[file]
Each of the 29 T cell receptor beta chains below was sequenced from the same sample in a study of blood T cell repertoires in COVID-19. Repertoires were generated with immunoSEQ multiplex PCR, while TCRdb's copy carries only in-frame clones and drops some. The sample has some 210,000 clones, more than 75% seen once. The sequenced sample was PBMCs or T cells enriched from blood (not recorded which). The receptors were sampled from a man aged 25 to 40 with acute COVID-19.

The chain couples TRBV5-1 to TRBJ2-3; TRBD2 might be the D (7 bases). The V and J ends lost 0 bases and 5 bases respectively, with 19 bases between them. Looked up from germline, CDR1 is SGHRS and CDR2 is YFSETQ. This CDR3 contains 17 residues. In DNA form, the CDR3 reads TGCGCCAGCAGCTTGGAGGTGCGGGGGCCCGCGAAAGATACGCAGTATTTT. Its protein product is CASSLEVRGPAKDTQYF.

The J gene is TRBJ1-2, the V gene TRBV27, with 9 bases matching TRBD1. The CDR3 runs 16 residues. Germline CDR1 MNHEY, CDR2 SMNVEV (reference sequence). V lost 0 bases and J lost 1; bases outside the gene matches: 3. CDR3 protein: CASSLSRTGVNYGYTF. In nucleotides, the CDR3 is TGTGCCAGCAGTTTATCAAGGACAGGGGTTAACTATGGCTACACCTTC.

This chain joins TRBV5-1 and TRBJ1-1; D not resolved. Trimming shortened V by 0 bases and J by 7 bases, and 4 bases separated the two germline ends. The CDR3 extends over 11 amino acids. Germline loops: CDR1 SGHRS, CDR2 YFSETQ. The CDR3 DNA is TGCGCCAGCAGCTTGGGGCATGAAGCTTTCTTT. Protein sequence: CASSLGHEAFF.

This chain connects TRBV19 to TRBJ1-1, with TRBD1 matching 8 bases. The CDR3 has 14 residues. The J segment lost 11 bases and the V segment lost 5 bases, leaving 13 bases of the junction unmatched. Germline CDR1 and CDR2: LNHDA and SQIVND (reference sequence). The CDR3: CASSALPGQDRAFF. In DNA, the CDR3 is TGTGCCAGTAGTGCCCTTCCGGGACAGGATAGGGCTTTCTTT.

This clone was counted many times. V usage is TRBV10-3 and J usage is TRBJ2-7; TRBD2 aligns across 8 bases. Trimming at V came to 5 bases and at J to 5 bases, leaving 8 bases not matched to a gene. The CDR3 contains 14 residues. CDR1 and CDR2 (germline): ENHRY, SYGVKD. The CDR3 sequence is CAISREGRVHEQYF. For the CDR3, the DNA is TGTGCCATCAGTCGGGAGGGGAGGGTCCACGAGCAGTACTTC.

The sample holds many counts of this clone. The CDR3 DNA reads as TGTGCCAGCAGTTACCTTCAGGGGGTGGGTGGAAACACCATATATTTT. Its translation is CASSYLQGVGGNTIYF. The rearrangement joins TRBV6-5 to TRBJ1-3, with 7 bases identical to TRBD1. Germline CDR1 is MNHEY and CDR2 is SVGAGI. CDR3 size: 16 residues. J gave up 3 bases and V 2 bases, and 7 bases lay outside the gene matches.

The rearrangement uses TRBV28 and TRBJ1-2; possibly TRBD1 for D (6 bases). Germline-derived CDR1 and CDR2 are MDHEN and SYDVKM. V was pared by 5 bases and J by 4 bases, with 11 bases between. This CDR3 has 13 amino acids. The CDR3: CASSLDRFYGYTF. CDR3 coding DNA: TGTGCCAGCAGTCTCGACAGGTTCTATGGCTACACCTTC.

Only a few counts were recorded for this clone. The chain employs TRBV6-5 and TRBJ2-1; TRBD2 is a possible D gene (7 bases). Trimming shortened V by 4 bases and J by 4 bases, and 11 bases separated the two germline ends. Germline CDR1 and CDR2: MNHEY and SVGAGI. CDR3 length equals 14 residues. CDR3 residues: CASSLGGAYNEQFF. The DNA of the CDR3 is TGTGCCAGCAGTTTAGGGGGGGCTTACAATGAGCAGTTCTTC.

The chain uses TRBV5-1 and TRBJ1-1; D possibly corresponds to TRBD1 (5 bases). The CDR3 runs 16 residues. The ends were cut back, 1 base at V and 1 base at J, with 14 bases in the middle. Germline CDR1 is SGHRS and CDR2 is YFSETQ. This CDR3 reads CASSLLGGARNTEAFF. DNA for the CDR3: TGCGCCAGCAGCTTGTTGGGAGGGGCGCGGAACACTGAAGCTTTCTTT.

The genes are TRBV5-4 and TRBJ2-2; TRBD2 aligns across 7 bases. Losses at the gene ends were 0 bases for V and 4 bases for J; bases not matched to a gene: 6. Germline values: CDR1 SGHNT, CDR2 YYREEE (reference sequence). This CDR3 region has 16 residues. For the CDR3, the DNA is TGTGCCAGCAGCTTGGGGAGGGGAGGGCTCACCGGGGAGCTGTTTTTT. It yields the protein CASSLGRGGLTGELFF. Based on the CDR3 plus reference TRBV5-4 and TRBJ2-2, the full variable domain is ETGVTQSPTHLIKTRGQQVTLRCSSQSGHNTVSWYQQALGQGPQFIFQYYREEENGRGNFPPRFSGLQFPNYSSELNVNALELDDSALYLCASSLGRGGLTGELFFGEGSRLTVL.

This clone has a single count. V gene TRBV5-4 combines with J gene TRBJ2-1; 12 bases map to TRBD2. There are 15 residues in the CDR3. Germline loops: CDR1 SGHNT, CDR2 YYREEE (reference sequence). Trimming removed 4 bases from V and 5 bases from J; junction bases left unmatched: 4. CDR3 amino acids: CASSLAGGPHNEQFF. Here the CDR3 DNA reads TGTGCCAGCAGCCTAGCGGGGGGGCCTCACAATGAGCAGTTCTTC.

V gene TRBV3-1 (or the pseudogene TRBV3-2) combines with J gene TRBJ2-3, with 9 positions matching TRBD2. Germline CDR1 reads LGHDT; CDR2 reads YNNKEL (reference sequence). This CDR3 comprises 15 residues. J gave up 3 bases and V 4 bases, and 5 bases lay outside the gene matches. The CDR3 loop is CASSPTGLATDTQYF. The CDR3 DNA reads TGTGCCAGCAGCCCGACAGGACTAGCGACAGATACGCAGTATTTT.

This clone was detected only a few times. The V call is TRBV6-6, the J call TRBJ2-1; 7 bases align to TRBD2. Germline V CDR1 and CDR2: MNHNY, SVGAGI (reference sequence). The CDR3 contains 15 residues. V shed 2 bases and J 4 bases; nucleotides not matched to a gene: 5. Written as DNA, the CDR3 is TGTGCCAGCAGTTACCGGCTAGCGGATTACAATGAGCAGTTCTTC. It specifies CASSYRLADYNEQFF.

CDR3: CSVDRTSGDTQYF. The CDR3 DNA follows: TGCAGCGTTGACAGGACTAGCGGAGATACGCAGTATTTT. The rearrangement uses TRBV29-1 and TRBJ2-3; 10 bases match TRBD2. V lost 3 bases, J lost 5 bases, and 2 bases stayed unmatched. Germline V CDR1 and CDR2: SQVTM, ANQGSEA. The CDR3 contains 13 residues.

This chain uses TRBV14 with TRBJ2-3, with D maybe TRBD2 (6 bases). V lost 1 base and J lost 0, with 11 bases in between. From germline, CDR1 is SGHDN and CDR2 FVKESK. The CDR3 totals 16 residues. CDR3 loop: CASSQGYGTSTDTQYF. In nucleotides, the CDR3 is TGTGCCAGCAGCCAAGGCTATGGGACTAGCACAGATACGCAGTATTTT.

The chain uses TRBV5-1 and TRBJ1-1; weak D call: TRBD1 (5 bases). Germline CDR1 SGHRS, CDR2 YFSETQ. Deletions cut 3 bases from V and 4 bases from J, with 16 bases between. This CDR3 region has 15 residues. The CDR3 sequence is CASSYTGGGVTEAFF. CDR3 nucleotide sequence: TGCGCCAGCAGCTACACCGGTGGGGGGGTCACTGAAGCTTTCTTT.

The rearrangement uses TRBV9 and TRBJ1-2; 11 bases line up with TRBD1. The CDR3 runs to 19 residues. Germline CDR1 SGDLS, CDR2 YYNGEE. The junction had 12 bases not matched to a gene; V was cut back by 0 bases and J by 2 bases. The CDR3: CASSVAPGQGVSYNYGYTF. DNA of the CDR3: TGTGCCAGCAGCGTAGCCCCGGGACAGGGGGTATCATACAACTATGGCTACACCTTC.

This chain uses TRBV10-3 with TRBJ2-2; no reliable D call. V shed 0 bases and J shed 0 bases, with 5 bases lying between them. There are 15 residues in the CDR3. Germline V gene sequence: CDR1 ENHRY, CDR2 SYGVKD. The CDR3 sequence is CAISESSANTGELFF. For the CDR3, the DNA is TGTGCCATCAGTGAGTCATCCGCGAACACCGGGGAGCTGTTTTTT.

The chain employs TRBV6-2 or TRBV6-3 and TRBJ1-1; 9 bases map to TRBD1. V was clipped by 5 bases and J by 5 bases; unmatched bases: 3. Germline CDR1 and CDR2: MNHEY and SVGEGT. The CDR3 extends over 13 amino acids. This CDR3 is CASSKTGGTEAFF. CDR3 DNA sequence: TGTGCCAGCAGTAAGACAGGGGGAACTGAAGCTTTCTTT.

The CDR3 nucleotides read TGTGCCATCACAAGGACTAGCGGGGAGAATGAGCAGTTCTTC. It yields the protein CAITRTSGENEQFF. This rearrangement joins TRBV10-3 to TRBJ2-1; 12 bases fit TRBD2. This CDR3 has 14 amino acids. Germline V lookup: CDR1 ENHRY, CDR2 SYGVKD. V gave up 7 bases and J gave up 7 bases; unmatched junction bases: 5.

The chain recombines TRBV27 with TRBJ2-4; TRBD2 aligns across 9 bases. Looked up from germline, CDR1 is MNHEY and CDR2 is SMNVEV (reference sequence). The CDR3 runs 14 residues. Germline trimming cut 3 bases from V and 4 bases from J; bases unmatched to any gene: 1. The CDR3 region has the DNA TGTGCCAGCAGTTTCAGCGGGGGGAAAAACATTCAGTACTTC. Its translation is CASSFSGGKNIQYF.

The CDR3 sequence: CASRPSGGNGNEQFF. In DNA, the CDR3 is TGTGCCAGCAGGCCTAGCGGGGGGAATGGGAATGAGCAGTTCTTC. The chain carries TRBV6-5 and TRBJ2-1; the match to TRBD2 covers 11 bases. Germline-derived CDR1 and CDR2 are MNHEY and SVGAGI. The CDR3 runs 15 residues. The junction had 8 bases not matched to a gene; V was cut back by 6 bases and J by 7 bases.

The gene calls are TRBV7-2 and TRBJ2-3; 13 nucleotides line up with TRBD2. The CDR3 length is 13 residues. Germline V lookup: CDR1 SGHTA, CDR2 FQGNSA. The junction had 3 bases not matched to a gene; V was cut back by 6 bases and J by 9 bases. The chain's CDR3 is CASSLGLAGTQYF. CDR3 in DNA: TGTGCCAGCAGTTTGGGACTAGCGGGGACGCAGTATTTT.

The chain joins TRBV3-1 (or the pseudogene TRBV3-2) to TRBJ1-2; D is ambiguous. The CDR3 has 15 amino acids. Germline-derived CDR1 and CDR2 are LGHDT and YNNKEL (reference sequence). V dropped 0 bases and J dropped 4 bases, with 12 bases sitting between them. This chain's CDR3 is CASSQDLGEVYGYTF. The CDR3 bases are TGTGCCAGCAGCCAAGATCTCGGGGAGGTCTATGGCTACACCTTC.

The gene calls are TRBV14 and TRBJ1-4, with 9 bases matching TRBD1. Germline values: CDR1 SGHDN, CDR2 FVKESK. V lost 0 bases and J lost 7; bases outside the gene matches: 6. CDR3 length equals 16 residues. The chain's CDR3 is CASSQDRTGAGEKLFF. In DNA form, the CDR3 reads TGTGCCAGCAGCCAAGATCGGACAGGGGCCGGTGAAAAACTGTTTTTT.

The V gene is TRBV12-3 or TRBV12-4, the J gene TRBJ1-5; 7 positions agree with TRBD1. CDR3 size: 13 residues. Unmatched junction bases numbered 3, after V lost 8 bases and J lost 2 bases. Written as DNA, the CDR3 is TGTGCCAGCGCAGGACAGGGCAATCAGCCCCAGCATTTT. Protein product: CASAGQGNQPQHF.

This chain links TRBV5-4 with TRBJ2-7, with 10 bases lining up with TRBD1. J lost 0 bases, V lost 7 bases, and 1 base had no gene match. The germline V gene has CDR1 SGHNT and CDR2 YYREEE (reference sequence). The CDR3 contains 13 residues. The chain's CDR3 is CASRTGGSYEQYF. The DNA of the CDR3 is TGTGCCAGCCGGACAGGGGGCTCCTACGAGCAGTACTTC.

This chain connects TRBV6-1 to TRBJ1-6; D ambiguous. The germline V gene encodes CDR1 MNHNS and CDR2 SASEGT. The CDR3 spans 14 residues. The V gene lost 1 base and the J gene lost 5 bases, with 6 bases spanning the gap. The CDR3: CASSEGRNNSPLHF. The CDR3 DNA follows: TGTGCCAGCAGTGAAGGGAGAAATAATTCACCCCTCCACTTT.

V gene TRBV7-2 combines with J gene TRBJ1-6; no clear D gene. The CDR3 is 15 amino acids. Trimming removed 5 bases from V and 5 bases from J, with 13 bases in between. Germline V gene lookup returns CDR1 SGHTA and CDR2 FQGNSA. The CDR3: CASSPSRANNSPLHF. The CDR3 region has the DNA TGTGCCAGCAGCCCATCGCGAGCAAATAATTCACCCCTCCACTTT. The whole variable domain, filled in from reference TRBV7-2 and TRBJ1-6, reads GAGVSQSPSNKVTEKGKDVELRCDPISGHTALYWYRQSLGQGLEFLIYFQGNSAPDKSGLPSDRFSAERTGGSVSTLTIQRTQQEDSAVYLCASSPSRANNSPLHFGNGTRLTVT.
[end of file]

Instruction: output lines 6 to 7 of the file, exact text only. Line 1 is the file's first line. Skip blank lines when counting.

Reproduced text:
This clone was counted many times. V usage is TRBV10-3 and J usage is TRBJ2-7; TRBD2 aligns across 8 bases. Trimming at V came to 5 bases and at J to 5 bases, leaving 8 bases not matched to a gene. The CDR3 contains 14 residues. CDR1 and CDR2 (germline): ENHRY, SYGVKD. The CDR3 sequence is CAISREGRVHEQYF. For the CDR3, the DNA is TGTGCCATCAGTCGGGAGGGGAGGGTCCACGAGCAGTACTTC.

The sample holds many counts of this clone. The CDR3 DNA reads as TGTGCCAGCAGTTACCTTCAGGGGGTGGGTGGAAACACCATATATTTT. Its translation is CASSYLQGVGGNTIYF. The rearrangement joins TRBV6-5 to TRBJ1-3, with 7 bases identical to TRBD1. Germline CDR1 is MNHEY and CDR2 is SVGAGI. CDR3 size: 16 residues. J gave up 3 bases and V 2 bases, and 7 bases lay outside the gene matches.